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The Danforth Review Interviews Jay MillAr

From "The Danforth Review Interview: Jay MillAr"

Jay MillAr is a writer, editor, publisher, bookseller and environmental research assistant. His latest book is False Maps for Other Creatures (Nightwood Editions, 2005). He publishes chapbooks under the imprint BookThug and distributes these titles through Apollinaire’s Bookshoppe—his “imaginary bookstore specializing in publications that no one wants to buy.” He lives in Toronto with his wife, Hazel, and their sons, Reid and Cole.
Interviewed via email in May 2005.


...[read the full review at The Danforth Review]

TDR: Tell us everything about False Maps For Other Creatures, your new book.

JM: Well, in 1992 I was living in London Ontario as a student and went to a reading by bill bissett. I was both enthralled and frightened by bill's performance, enough to spend some time in the university library reading his work. That's when I discovered blewointmentpress, his one-man publishing empire named after a cure for body lice through which he published most of the important poets of his day. I also discovered an entire world of smallpress publishing by wandering through the library stacks looking for books without spines. And because of this I decided to start my own small press, which eventually became BookThug.

In 1992 blewointmentpress no longer existed -- bill had sold the press in the mid 80s to an unsuspecting couple who ran the press as blewointment for a few titles and then switched to name to Nightwood Editions, which underwent various changes over the years but still exists today primarliy as a publisher of poetry. Silas White, the managing editor at Nightwood, decided that Nightwood should tap into its own history and reinstate a 'blewointment' imprint, which would allow them to explore some literary territory that they haven't explored for a while. And False Maps For Other Creatures was chosen as the first title for this reinstated blewointment imprint. I called the book False Maps For Other Creatures because that seemed like a good description of what poetry is. To me.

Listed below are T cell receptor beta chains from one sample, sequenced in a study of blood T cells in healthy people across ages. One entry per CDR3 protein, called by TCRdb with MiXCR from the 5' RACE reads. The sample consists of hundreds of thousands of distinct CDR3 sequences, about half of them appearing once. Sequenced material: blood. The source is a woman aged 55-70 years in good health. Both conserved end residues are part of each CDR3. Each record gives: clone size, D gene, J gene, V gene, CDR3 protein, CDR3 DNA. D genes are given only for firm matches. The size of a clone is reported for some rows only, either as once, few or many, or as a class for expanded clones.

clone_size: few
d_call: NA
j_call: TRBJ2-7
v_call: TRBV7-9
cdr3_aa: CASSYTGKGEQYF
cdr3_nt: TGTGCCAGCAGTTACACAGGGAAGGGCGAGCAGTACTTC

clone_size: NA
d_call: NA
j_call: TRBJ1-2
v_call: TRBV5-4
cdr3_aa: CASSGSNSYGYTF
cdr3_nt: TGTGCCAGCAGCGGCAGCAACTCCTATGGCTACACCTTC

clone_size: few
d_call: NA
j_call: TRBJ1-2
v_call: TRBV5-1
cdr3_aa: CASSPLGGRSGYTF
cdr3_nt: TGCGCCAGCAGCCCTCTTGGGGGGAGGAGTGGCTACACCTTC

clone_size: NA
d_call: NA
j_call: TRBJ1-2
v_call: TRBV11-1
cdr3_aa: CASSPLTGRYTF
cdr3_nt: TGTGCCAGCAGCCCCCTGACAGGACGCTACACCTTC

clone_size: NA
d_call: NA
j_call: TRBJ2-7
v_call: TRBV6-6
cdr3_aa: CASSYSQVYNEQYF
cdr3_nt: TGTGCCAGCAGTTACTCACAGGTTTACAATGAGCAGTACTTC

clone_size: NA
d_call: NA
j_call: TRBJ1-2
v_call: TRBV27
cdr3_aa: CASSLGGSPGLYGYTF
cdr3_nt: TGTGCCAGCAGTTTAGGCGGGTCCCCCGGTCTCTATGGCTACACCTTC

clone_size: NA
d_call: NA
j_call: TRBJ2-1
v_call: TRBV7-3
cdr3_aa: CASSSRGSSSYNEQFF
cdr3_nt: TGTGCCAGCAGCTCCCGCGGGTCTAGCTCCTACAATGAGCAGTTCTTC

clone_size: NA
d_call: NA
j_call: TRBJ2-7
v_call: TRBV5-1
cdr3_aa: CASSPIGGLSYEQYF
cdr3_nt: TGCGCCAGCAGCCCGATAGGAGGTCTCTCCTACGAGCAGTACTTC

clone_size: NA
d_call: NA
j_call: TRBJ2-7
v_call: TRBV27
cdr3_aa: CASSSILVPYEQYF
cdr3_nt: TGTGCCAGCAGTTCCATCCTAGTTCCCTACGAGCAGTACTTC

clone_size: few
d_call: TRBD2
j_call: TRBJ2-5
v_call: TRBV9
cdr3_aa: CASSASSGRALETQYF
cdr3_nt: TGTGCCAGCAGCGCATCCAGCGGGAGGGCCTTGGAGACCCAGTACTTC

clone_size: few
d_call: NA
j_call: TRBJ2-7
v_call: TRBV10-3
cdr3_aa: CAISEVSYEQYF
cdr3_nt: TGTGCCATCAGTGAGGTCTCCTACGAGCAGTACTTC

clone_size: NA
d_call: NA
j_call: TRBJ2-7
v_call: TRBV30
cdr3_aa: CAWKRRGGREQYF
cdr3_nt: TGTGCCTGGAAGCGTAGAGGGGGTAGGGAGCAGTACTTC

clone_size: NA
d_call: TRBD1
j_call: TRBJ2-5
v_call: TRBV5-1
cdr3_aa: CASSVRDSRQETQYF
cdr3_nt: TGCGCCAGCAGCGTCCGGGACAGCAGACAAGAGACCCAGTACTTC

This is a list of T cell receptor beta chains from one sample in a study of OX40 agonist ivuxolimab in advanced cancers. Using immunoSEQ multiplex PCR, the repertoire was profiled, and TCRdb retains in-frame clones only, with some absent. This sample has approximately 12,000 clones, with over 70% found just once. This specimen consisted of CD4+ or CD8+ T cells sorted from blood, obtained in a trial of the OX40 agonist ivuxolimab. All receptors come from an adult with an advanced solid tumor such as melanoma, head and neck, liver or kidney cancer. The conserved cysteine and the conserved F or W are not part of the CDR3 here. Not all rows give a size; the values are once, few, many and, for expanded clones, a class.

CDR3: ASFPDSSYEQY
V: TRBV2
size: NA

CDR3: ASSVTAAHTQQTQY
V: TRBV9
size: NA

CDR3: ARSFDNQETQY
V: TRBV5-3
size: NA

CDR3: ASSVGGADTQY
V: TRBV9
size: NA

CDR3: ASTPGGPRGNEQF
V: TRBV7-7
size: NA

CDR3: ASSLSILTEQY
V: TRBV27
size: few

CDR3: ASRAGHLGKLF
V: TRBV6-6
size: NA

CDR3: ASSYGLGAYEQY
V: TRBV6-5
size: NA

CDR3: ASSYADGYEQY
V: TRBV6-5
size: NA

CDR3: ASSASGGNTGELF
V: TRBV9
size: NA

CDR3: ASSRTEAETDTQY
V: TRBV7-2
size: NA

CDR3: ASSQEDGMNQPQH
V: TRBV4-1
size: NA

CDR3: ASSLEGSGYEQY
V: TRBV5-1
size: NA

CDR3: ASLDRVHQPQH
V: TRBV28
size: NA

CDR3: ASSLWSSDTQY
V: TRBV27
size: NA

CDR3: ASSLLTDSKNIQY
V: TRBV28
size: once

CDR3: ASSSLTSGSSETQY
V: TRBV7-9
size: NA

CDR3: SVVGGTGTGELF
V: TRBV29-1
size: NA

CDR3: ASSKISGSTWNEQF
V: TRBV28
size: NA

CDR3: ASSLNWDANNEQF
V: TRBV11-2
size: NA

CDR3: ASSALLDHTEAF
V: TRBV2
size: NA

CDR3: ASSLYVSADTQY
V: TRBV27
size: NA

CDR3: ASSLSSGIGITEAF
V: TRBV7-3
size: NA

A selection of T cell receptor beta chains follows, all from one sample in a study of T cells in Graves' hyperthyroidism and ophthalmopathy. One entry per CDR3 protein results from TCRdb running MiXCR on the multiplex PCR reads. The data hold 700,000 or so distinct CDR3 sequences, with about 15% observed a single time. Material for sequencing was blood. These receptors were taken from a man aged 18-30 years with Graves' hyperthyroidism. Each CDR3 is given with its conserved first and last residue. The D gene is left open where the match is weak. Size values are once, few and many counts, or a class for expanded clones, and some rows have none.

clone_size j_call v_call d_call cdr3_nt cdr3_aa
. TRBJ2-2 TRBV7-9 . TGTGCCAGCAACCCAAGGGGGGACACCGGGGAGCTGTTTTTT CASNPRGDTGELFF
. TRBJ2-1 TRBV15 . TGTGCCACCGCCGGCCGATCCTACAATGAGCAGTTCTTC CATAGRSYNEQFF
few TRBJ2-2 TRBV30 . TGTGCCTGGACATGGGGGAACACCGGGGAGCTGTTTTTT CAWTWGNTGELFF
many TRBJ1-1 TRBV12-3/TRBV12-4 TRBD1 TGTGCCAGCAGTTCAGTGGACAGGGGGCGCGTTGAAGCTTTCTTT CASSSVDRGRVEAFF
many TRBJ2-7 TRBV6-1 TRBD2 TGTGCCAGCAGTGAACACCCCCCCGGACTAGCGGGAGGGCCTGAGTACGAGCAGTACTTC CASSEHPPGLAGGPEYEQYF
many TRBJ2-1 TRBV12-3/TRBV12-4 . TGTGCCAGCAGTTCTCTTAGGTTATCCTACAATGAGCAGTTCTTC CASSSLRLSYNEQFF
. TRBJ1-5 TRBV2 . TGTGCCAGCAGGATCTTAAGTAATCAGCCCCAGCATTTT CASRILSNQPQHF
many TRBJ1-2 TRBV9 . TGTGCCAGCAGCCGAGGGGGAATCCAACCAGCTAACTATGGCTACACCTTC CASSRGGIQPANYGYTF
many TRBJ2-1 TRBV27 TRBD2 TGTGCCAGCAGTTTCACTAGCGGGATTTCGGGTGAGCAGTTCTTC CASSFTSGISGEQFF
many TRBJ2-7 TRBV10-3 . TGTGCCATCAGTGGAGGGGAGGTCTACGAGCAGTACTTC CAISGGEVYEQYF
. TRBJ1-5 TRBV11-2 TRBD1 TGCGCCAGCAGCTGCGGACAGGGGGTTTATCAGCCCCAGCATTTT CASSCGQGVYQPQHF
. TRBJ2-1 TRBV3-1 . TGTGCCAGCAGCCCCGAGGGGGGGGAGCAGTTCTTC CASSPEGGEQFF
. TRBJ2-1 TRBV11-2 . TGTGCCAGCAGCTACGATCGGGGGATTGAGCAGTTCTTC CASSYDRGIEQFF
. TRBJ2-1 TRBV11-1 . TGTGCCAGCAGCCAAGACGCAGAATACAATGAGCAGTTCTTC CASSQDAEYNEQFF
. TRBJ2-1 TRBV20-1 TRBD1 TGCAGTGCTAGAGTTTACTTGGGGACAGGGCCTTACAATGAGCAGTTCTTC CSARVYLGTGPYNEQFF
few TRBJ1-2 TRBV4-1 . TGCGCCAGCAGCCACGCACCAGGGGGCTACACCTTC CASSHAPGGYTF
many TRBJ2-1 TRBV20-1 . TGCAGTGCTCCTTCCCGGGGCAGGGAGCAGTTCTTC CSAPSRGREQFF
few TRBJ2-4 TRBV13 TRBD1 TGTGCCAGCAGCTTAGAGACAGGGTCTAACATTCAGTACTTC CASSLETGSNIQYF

The book is a little different from my last collection mostly because it doesn't have the overall conceptual drive that created Mycological Studies. False Maps is a collection of poems. They do take influence from natural science as well as from poetry, but in a different way than Mycological Studies, and so the result is a collection of poems, rather than the idea of “thinking in books” like we mentioned above. Which makes me a bit of a hypocrit, I suppose. Which frightens me a little -- about as much as it excites me. I suppose I assume people will be looking for something based on what Mycological Studies is. But at the same time I have to wonder why poets are always expected to write exactly what they wrote the last time they wrote a poem. So I wrote the poems a little differently this time. That's okay too. I've been reading from False Maps enough now that I'm finally coming to understand what this thing is that I've made.